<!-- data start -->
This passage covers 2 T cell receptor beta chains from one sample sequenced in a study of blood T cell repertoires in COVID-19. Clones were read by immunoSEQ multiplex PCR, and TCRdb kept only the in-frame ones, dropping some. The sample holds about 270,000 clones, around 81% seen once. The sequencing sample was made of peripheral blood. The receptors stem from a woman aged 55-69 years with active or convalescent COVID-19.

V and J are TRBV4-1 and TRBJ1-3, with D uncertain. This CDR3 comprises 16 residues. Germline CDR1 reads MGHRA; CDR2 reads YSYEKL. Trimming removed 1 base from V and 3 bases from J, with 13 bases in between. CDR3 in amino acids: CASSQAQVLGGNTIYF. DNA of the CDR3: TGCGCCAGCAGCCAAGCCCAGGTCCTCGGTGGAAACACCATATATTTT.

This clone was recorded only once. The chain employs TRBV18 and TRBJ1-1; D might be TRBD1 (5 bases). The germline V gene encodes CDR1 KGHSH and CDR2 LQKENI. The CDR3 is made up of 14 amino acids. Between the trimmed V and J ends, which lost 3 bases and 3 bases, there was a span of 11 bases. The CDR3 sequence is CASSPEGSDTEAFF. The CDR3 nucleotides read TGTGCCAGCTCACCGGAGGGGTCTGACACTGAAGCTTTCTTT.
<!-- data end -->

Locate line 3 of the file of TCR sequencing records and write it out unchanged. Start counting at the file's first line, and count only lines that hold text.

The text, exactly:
This clone was recorded only once. The chain employs TRBV18 and TRBJ1-1; D might be TRBD1 (5 bases). The germline V gene encodes CDR1 KGHSH and CDR2 LQKENI. The CDR3 is made up of 14 amino acids. Between the trimmed V and J ends, which lost 3 bases and 3 bases, there was a span of 11 bases. The CDR3 sequence is CASSPEGSDTEAFF. The CDR3 nucleotides read TGTGCCAGCTCACCGGAGGGGTCTGACACTGAAGCTTTCTTT.